And to everyone else, feel free to chime in.   When you’re trying to raise kids to eat healthfully, there’s always a question of how much control is too much.   I’d love to hear where you draw that line.


  1. NotCinderell says

    Is there any historical precedent of children having a great deal of control in menu planning for their family? No. There’s a reason for this, and there’s no reason to change it now.

  2. Viki says

    I was so with Anthony that Zisboombah’s idea of ideal nutrition is not my idea of nutrition either. So far from mine I was disgusted with the site.

    As parents it is our job to lead our children to be Thinking adults.
    To give them the mental tools to be able to make good decisions.
    Part of that is Show them How.
    Teach them to cook, not just to dictate a menu.
    You will be teaching them so much more than how to make a meal.

    I have a teen, I often say, “what’s for dinner?”, when I’m tired. She and I will figure out what we have on hand and then she helps prepare it. As I’ve said before, I don’t have a set menu for the week. I have a general idea of what we will be having this week, but not a day by day plan.

  3. says

    For me, the idea of this food game didn’t have the slightest appeal. My first thought was, “Okay…so they won 5 stars for the meal they picked…does this REALLY go to the table?” I have a 4 year old and don’t allow him on the computer as of yet so this all theory to me anyway. However, I think of my 13 year niece and nephew and just can’t see it translating from game to table. Maybe at the very least, it would give a smidge of an idea of what might compose a healthy meal.

    Isn’t shopping together and preparing food together the same thing?

    I don’t know…maybe I just can’t envision it in action…Mom! I got 5 stars, can we have beets?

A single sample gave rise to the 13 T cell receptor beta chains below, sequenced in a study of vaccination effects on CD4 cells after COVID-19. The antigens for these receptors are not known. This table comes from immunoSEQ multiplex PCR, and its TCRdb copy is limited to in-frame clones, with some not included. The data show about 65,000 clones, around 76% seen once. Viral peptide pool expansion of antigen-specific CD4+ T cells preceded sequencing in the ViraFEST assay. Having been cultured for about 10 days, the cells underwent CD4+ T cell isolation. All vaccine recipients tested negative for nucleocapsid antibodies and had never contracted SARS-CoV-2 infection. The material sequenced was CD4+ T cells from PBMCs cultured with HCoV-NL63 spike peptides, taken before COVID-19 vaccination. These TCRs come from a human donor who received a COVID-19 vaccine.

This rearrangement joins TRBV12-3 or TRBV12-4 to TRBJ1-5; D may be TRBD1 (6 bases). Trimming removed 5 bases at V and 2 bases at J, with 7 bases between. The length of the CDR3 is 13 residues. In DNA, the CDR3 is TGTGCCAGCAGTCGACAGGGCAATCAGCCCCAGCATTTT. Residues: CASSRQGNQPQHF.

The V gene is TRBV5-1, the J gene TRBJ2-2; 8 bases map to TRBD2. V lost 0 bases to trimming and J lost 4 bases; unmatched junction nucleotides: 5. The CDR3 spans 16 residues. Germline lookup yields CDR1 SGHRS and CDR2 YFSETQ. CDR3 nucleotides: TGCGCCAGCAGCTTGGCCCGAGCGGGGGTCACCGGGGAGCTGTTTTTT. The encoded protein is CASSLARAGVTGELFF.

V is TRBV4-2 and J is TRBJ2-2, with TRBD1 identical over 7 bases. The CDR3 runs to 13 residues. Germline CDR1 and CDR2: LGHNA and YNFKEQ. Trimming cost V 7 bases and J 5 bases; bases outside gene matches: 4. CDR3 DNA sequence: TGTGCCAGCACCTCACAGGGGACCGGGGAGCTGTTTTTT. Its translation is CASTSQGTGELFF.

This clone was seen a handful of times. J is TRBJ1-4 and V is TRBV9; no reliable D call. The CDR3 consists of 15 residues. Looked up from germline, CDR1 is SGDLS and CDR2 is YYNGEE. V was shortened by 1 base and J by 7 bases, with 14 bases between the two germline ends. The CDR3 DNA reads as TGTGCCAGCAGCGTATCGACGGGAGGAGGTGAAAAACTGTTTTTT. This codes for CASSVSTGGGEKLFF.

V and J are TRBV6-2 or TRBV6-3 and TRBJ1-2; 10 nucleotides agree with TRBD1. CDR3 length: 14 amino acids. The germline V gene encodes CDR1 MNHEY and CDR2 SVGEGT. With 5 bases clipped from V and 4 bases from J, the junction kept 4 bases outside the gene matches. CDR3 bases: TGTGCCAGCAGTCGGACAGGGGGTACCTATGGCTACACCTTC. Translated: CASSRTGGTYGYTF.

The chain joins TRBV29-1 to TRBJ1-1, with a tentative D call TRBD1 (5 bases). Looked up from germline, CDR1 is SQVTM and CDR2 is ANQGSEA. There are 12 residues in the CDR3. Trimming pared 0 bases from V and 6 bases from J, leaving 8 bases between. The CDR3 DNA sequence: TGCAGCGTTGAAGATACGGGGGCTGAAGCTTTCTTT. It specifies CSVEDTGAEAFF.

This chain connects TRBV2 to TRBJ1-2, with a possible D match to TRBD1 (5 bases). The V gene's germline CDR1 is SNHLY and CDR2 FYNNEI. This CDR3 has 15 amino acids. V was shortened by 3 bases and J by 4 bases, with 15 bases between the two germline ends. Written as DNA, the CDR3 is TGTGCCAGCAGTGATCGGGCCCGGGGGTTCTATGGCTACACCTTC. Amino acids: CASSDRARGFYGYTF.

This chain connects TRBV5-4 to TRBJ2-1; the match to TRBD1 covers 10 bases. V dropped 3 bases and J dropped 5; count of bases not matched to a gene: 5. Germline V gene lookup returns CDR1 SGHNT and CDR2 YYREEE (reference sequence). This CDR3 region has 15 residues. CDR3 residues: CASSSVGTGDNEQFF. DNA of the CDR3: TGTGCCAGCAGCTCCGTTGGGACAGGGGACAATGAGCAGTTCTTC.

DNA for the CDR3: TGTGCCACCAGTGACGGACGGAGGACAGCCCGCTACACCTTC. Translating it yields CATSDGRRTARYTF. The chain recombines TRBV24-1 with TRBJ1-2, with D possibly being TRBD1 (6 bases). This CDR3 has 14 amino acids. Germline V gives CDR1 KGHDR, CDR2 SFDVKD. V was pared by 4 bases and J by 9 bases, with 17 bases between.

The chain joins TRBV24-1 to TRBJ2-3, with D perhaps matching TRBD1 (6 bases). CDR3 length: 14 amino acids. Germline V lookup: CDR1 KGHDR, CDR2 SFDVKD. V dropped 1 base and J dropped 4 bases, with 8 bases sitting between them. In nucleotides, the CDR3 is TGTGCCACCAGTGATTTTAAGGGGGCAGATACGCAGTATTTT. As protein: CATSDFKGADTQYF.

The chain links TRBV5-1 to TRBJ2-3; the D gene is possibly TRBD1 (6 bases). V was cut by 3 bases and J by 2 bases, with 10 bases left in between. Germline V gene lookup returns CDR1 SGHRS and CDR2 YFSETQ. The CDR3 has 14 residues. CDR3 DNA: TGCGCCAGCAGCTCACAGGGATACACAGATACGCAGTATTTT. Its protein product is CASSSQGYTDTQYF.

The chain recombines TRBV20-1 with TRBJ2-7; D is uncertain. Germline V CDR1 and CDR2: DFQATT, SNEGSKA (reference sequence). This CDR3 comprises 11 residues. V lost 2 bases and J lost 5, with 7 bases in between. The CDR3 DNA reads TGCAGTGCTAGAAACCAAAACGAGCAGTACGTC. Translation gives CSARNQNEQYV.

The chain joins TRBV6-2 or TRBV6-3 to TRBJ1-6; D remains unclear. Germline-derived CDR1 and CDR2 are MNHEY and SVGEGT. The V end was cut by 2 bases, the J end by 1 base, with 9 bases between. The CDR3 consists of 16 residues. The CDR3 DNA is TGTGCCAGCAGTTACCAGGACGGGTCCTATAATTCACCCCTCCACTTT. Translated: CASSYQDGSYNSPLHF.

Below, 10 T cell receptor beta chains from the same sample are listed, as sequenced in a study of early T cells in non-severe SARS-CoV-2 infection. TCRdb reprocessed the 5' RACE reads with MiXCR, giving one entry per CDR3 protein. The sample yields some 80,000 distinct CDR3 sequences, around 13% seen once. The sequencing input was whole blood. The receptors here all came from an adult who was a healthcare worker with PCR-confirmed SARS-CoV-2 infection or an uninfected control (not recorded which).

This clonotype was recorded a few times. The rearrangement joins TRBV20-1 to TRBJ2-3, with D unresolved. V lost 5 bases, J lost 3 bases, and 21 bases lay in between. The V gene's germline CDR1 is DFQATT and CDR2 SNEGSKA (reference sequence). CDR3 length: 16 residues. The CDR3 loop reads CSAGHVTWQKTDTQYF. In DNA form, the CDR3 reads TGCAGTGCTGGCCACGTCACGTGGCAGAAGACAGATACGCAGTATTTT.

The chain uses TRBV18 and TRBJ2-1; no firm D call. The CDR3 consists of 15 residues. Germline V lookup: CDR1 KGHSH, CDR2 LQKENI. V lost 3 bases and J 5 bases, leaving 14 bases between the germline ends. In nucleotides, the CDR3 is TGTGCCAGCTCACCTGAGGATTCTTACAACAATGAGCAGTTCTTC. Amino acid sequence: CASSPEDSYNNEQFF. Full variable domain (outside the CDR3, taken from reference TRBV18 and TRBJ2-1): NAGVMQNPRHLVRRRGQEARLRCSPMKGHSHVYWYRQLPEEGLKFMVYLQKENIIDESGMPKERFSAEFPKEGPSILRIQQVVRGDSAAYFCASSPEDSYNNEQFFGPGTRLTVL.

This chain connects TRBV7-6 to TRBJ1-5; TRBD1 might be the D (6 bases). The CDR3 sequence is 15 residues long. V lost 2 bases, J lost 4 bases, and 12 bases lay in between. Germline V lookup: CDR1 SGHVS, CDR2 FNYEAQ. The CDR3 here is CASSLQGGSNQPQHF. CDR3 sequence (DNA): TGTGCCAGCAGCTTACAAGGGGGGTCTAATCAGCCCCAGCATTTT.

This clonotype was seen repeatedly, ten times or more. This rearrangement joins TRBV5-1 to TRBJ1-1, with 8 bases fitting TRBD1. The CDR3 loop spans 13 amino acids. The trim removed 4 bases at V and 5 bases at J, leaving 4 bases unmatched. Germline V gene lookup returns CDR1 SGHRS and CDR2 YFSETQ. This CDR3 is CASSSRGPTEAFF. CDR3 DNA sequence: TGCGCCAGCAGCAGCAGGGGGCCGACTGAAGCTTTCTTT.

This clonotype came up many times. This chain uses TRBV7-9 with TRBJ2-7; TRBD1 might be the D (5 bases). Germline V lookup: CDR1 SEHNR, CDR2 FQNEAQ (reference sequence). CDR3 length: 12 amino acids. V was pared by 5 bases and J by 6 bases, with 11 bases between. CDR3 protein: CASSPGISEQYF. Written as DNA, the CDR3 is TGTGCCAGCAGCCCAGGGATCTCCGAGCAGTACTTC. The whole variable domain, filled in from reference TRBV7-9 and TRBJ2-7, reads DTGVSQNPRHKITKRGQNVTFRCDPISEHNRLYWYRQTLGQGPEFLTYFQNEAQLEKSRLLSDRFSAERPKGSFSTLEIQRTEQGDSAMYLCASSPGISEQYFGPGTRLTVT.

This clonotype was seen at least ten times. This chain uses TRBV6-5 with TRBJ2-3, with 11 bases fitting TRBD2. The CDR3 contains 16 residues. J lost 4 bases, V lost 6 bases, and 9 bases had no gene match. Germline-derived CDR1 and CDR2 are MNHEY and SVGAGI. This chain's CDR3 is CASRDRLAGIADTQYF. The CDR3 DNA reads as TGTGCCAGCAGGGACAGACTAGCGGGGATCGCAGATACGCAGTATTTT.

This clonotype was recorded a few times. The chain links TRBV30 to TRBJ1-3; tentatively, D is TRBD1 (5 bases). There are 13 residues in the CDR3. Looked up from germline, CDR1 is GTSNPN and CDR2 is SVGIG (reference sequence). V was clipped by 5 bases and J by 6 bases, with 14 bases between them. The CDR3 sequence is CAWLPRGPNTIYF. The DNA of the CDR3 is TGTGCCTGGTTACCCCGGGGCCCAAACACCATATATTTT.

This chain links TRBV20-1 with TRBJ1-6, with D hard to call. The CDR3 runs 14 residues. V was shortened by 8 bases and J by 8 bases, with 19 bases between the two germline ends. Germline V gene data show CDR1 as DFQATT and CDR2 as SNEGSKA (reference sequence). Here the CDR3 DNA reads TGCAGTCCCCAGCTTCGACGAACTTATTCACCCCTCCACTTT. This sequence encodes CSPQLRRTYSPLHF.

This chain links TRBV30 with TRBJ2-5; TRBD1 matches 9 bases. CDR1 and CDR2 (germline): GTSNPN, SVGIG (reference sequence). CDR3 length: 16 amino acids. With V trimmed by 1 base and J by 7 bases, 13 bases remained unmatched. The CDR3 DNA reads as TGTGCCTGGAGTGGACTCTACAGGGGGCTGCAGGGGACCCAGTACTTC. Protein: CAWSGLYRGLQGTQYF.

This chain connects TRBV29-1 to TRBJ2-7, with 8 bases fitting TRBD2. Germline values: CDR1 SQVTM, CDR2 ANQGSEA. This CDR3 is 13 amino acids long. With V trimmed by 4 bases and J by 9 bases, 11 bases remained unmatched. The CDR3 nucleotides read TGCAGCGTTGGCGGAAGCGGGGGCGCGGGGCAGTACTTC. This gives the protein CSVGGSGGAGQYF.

4. says

    I went and checked the site as well. At first, I liked the premise. After checking out the “pick chow”, I was disappointed.

    The quick pics needs to be removed. It looks like a kids menu from any mid priced restaurant in the USA and isn’t remotely healthy. I probably wouldn’t let my kid even play the game because that alone sets up a battle.

    • bettina elias siegel says

      Welcome, Scatteredmom! I was happy to discover your site and am glad you’ve visited The Lunch Tray. – Bettina PS: As you may know, I sent you an email offline yesterday.

  5. Alyssa says

    I believe that we are giving too much control to our children as it is. In this instance, what is the difference between giving them control over menus and giving them control over picking what their homework should be? Their teacher’s don’t allow them to choose what their homework should be each night. If that were the case we would have kids never learning math (at least that is the case in my house). We as parents should not be handing over that sort of control to such young and inexperienced individuals. This will only lead to allowing them to control so many other things in their and our lives.
    I know that this is a discussion about trying to teach our children about good nutrition and healthy eating choices. But sometimes we must step back and look at the bigger picture; take a moment to see how some of the choices we make in one area can have a greater effect that resonates in others.
    That being said, I do agree in including our children in the meal planning and making process. Not only is it a great hands on way for them to learn, but it is another way to find a few more precious moments to be together.
    As for the Zisboombah, I too question their nutritional information. There is more to a meal than just protein, carbs, fat and fiber. Where is their information on vitamin content? Why does choosing something like iceberg lettuce have the same star ratings as kale? Why doesn’t guacamole have the same the same ratings as an avocado? (last I checked guacamole was mashed avocado plus onions, lime and tomatoes?)

  6. says

    Thank you for your review of ZisBoomBah—we are constantly improving the site upon consumer feedback. I also wanted to touch upon a few of your concerns.